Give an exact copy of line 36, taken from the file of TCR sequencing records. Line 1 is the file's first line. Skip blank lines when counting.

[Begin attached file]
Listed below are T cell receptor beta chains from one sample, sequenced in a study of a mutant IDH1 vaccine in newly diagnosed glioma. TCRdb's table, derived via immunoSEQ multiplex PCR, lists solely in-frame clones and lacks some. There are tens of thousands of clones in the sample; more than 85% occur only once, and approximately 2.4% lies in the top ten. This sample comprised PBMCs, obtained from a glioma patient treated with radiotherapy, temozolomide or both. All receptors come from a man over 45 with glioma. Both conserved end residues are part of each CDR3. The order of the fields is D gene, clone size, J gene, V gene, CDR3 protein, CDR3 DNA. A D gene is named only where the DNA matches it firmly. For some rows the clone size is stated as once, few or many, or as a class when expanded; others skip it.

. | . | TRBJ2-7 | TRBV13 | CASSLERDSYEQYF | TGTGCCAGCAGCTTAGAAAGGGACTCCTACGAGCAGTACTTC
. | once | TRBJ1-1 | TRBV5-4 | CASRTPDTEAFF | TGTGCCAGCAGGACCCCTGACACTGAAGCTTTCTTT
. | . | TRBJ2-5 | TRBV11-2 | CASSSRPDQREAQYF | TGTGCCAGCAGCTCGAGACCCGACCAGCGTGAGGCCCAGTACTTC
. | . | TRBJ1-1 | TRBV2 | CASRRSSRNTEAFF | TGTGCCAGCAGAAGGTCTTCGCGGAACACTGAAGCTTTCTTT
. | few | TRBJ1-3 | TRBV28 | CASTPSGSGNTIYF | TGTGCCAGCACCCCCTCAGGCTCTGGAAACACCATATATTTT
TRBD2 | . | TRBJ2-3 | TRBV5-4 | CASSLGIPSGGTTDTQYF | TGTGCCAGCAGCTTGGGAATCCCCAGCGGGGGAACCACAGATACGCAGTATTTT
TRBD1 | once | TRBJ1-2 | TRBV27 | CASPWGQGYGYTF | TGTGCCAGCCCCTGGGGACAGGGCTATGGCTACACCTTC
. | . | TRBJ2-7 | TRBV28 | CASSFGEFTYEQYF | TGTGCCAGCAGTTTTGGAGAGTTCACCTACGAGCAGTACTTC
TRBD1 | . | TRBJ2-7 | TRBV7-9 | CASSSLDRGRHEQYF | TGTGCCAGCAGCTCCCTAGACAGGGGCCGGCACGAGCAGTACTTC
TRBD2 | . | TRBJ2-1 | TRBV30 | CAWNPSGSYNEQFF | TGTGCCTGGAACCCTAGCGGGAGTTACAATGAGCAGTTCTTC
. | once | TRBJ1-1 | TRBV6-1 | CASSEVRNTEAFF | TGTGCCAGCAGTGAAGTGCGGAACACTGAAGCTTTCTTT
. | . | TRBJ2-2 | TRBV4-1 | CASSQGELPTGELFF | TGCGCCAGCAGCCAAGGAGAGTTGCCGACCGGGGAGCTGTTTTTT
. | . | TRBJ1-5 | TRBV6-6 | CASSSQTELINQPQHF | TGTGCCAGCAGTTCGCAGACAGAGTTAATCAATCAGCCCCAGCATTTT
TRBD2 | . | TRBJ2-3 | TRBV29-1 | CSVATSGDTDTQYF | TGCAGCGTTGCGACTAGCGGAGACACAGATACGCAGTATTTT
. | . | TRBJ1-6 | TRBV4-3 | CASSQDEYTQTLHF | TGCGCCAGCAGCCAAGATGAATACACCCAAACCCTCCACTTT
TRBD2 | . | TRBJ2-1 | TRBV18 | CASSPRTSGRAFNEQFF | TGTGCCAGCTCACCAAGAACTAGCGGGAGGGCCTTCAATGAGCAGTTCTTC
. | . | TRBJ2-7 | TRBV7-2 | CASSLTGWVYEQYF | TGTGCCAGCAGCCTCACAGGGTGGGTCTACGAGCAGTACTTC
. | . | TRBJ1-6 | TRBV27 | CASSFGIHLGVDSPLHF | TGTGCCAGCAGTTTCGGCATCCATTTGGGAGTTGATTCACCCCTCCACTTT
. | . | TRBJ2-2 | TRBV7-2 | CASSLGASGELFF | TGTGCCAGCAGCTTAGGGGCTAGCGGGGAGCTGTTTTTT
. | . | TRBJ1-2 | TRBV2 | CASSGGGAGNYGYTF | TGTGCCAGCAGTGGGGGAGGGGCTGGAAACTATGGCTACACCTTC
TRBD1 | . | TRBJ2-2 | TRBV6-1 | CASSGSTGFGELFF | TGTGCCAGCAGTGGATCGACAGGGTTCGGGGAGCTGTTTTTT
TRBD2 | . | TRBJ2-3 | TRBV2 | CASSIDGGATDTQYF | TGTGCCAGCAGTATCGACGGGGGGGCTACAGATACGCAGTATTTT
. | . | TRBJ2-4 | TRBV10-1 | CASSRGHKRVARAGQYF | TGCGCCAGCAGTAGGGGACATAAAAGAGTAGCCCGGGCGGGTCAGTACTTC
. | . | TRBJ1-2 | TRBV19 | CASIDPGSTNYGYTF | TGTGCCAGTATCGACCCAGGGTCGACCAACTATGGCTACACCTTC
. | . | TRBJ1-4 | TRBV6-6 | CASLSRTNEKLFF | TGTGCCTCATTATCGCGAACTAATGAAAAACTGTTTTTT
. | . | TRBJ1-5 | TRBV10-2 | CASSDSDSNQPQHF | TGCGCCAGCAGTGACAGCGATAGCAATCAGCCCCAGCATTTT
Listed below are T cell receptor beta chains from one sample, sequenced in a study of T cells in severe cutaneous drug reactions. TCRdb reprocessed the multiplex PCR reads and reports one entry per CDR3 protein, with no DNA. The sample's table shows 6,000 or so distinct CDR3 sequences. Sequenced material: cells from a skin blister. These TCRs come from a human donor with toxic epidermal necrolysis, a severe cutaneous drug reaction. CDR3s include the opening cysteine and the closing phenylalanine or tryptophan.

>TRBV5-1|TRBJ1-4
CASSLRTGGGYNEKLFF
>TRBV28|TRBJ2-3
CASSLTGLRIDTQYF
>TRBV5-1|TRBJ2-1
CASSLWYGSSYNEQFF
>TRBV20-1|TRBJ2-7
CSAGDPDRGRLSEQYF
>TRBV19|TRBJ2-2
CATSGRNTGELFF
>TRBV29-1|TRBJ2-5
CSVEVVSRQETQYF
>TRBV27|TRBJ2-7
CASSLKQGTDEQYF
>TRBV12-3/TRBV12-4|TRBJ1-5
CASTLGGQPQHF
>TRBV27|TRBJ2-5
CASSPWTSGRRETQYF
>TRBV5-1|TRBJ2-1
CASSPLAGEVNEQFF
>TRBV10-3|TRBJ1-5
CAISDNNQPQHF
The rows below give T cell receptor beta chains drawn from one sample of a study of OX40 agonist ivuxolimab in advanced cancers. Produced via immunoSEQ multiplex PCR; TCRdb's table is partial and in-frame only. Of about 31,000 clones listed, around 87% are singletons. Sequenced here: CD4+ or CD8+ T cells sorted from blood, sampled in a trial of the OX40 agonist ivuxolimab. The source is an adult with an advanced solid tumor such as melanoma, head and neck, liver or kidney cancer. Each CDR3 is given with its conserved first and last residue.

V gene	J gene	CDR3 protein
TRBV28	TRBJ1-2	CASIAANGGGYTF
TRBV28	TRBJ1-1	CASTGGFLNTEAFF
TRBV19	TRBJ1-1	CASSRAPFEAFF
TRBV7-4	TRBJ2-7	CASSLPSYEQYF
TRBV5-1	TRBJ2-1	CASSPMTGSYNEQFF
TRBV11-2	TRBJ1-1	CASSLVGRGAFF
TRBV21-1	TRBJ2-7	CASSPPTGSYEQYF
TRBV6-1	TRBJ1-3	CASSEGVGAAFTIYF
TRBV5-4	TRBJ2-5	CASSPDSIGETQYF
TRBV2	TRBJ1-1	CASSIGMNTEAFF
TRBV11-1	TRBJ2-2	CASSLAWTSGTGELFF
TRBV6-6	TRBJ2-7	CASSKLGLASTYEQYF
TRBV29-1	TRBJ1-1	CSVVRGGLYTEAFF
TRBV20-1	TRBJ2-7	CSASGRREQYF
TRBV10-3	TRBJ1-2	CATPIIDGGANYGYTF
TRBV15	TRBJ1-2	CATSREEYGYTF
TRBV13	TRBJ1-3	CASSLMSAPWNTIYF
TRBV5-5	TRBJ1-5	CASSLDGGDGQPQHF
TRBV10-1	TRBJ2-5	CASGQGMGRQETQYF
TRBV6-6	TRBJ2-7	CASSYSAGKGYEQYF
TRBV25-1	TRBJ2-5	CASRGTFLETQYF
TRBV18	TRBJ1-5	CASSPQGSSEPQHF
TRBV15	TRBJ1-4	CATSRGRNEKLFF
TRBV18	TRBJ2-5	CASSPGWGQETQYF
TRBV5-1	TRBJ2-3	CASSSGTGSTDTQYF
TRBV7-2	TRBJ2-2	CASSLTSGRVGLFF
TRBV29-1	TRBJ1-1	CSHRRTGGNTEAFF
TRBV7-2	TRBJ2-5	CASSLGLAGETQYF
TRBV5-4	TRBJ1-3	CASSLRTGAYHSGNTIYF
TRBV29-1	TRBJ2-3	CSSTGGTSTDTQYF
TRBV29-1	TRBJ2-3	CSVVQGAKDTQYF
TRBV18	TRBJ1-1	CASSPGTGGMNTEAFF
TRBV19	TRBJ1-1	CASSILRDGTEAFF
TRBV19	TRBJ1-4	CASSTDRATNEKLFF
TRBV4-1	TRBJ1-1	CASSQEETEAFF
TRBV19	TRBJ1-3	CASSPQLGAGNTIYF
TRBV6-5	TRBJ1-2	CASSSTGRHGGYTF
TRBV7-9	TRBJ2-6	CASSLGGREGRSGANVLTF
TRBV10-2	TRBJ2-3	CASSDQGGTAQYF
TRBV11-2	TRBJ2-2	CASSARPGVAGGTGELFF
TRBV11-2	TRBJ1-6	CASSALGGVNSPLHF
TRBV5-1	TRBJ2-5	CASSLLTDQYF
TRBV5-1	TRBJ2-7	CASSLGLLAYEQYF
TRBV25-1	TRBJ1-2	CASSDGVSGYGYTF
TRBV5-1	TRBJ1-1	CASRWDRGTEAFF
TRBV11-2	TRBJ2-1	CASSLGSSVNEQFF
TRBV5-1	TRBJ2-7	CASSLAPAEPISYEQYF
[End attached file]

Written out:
CSAGDPDRGRLSEQYF